Most new Netflix series are greeted not merely with acclaim, but with a level of gratitude that the returning Christ might find a little excessive two minutes before Armageddon. In this respect, then, Atypical is proving rather atypical.
The reason for the mixed reception is that its 18-year-old protagonist, Sam, has autism — and, as we know, in these righteous times fictional characters are judged not on whether they’re convincing individual creations but whether they’re virtuous enough as representatives of an entire group. Happily for the bloggers, by that all-important criterion, Atypical was bound to fall a little short. (One especially righteous soul has duly pointed out that Sam is a white heterosexual male, even though ‘in real life, women, queer people and people of colour can be autistic too’.)
Certainly, the show doesn’t avoid many of the familiar motifs surrounding autism — however true some of them might be. When not wearing noise-reduction headphones to cope with school (a school, incidentally, populated by possibly the oldest teenagers since Grease), Sam is a nerdy assistant in a tech store. His obsession with Antarctica means that his small talk features such things as the life cycle of the chinstrap penguin. He’s prone to blurting out — or solemnly expressing — whatever he’s thinking, no matter how tactless. Worse still, much of this is played for laughs, just because it’s funny.
Of course, the programme does try hard to be on the side of the angels. Despite its daring use of jokes, the tone is always kindly, with Sam (a terrific performance by Keir Gilchrist) coming across as enormously likeable. We’re also invited — sometimes not very subtly — to consider the whole business of what ‘normal’ means, with some of his behaviour clearly meant to seem an exaggerated, or simply more honest, version of everybody else’s. This is, above all, the case when it comes to his quest for a girlfriend, which provides the framework for the series. Sam, for example, has trouble understanding what girls are thinking and what he has to do to impress them — despite researching the subject in some detail.
Atypical is equally sympathetic to Sam’s family, who do their well-meaning but often flawed best to help him. His mother Elsa (Jennifer Jason Leigh in full method mode) is finding it hard to be less needed now that he’s older. Dad Doug (Michael Rapaport) relishes his new role as Sam’s girlfriend consultant, while also facing up to his shame at having been ashamed of his son in the past. Sam’s supposedly younger sister Casey (Brigette Lundy-Paine — a striking example of the show’s taste for overage teenagers) reacts to her brother with a touchingly believable mix of protectiveness, exasperation, love, amusement and resentment at constantly coming second in her parents’ priorities.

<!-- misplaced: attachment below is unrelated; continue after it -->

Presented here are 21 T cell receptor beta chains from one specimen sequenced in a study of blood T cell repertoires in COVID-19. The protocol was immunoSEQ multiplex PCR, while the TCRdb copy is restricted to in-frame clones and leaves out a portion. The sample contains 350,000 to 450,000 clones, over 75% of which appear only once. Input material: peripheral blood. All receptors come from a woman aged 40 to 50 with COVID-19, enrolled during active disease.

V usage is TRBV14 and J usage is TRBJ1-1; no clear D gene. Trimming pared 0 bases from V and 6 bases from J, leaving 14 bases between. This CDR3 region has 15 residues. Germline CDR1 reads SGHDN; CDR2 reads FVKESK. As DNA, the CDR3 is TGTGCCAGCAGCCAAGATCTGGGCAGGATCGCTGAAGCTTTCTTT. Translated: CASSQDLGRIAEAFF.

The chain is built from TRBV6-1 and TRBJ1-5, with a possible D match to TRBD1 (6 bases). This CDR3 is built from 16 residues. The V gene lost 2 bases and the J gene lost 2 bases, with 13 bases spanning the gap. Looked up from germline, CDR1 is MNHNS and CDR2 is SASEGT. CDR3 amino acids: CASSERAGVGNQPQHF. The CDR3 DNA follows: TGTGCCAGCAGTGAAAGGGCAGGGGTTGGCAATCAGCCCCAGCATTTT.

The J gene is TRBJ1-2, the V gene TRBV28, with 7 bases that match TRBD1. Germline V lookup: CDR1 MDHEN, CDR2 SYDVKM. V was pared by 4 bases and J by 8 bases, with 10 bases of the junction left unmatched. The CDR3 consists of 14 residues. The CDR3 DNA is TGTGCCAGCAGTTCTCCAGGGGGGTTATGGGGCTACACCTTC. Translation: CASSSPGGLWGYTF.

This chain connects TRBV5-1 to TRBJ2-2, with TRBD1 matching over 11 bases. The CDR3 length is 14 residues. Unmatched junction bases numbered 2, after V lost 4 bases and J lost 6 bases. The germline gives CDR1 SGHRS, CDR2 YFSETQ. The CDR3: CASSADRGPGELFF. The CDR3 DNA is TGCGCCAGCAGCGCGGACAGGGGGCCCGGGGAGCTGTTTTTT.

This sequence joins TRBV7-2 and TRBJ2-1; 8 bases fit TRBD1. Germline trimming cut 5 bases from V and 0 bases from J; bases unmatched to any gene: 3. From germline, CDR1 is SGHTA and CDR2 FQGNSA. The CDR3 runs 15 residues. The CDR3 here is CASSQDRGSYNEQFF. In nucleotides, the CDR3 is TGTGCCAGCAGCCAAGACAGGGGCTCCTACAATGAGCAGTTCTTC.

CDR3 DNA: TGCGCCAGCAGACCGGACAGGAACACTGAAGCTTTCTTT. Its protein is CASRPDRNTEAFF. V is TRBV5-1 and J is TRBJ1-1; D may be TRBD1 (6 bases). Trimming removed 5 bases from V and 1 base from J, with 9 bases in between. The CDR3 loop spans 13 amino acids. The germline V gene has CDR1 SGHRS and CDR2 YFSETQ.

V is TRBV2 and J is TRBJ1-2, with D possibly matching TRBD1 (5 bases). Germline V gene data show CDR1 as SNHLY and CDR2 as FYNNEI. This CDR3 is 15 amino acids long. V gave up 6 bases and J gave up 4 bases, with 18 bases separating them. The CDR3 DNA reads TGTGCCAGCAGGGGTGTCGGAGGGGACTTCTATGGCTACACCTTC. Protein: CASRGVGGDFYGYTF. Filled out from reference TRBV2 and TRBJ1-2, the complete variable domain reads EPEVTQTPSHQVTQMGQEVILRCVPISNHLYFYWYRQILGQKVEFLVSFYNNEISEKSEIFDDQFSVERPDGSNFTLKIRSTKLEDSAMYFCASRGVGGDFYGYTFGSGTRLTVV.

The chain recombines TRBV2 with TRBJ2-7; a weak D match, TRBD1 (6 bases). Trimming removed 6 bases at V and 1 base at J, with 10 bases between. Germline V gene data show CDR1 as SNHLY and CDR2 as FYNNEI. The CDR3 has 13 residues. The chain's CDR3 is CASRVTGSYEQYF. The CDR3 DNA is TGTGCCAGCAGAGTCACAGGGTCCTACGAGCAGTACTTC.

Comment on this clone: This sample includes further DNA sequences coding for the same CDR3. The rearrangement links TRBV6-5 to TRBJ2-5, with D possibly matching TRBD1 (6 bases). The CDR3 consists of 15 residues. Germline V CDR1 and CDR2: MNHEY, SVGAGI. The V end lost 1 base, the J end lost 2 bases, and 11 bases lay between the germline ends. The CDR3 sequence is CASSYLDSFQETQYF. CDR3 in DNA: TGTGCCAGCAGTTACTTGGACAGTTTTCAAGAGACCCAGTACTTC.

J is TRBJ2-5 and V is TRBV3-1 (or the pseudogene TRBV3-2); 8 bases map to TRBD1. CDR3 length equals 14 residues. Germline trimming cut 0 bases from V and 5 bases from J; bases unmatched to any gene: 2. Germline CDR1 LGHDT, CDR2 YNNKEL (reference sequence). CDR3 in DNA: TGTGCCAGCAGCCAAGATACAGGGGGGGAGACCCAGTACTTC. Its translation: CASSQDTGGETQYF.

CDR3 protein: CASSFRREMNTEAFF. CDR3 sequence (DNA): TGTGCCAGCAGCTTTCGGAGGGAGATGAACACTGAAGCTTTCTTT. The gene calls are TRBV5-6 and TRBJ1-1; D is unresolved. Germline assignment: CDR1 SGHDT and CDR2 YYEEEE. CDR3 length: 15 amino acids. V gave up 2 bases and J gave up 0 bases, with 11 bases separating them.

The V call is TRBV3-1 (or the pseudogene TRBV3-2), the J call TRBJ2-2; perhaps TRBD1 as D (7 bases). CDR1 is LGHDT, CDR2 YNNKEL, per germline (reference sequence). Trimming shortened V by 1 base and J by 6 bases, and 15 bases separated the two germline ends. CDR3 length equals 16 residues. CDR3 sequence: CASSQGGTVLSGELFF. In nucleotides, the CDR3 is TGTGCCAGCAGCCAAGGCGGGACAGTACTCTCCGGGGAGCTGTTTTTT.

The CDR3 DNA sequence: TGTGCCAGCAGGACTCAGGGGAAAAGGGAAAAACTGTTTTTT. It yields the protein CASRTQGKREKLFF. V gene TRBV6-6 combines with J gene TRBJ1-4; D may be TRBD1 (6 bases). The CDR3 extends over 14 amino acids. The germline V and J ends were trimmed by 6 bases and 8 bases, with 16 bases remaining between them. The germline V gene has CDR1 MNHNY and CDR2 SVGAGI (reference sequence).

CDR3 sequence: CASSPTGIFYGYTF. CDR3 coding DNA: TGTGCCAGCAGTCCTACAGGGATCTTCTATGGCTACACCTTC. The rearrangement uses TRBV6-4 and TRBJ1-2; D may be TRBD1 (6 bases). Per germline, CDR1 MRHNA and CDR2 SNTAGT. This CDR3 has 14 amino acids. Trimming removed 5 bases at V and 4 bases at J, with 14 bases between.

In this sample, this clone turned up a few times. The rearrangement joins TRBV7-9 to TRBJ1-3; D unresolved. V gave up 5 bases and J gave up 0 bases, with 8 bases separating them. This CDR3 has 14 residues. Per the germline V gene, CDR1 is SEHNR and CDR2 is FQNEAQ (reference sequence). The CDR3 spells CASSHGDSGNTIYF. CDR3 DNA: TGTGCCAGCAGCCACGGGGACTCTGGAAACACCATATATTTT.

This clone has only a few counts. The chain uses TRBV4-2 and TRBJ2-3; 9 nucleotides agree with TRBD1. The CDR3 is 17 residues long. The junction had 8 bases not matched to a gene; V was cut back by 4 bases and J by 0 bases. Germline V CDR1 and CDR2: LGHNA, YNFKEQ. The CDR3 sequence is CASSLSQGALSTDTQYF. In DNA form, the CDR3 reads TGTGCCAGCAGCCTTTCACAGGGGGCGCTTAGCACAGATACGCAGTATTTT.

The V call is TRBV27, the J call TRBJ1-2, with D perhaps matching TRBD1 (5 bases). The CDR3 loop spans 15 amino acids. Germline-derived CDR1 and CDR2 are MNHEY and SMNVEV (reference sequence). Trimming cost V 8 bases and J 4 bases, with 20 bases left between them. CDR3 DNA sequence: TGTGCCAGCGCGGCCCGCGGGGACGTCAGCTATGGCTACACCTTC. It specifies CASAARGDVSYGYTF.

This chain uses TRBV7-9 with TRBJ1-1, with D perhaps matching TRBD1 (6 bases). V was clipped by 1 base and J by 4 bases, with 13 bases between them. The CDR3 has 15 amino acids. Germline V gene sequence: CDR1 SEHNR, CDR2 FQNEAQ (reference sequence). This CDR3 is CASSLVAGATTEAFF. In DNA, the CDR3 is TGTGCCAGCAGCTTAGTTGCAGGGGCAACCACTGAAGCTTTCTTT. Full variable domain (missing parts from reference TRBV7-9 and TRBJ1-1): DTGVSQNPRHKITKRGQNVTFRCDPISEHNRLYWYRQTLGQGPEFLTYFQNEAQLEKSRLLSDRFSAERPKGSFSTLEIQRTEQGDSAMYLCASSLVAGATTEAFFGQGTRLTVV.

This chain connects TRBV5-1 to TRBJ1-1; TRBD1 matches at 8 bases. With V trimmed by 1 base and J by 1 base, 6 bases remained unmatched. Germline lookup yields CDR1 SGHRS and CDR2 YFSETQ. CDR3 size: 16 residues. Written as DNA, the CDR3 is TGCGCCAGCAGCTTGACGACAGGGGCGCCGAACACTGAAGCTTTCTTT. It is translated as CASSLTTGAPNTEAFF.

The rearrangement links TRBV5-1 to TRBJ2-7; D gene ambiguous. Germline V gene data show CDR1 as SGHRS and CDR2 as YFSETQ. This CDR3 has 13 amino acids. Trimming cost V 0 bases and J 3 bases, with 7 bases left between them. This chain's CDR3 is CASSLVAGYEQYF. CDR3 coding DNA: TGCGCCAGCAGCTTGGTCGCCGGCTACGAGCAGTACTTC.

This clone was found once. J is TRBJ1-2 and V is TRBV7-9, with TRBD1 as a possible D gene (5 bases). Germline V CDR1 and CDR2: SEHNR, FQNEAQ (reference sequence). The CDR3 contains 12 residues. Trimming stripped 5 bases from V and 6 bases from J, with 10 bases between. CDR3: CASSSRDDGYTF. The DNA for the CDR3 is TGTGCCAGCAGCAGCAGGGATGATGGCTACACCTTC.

As all the family, plus Sam’s somewhat flaky therapist, are given storylines of their own, the result occasionally feels like a mish-mash not so much of different plots as of different genres — some of them complete with non-autism clichés. (See in particular Elsa’s affair with a local barman.) After all that’s gone before, the happy ending is slightly jarring as well: while it suits the show’s sunny nature, it does perhaps make Sam’s autism feel too easily soluble.
Even so, my guess is that most people who watch Atypical will have a good time, as long as they can blank out those righteous objections — which, sad to say, is getting increasingly hard as we all become infected by the virtue-seeking response to fiction.
And now for some shock news. Only Connect is no longer the hardest quiz on television. OK, so you may be able to rattle off the provinces of Canada from east to west, but do you know which costs the least: a jar of Sainsbury’s cumin seeds, a jar of Tesco saffron or a packet of fresh thyme from M&S?
Yes, this is indeed Cheap Cheap Cheap (Channel 4, weekdays), Noel Edmonds’s latest — and in the teeth of some pretty fierce competition from empty red boxes and large pink creatures repeating the word ‘blobby’— surely weirdest-ever show. The quiz part really does consist solely of contestants having to identify the cheapest item of three in a series of wildly random categories. Nor are those contestants in any rush to decide, mulling away at some length (‘What percentage of cotton is in the Moss Bros shirt compared to the John Lewis?’) before understandably getting the wrong answer.
And just in case that’s not strange enough, the whole thing is set in a fake bric-à-brac shop with a fake staff of amusing working-class people who exchange surprisingly pointed banter with boss Noel. ‘Is that what you’re going to do all the way through?’ one of them asked him recently as another trio of items appeared. ‘I don’t think people will watch this.’
Subscribe to The Spectator Australia today for a quality of argument not found in any other publication. Subscribe – Try a month free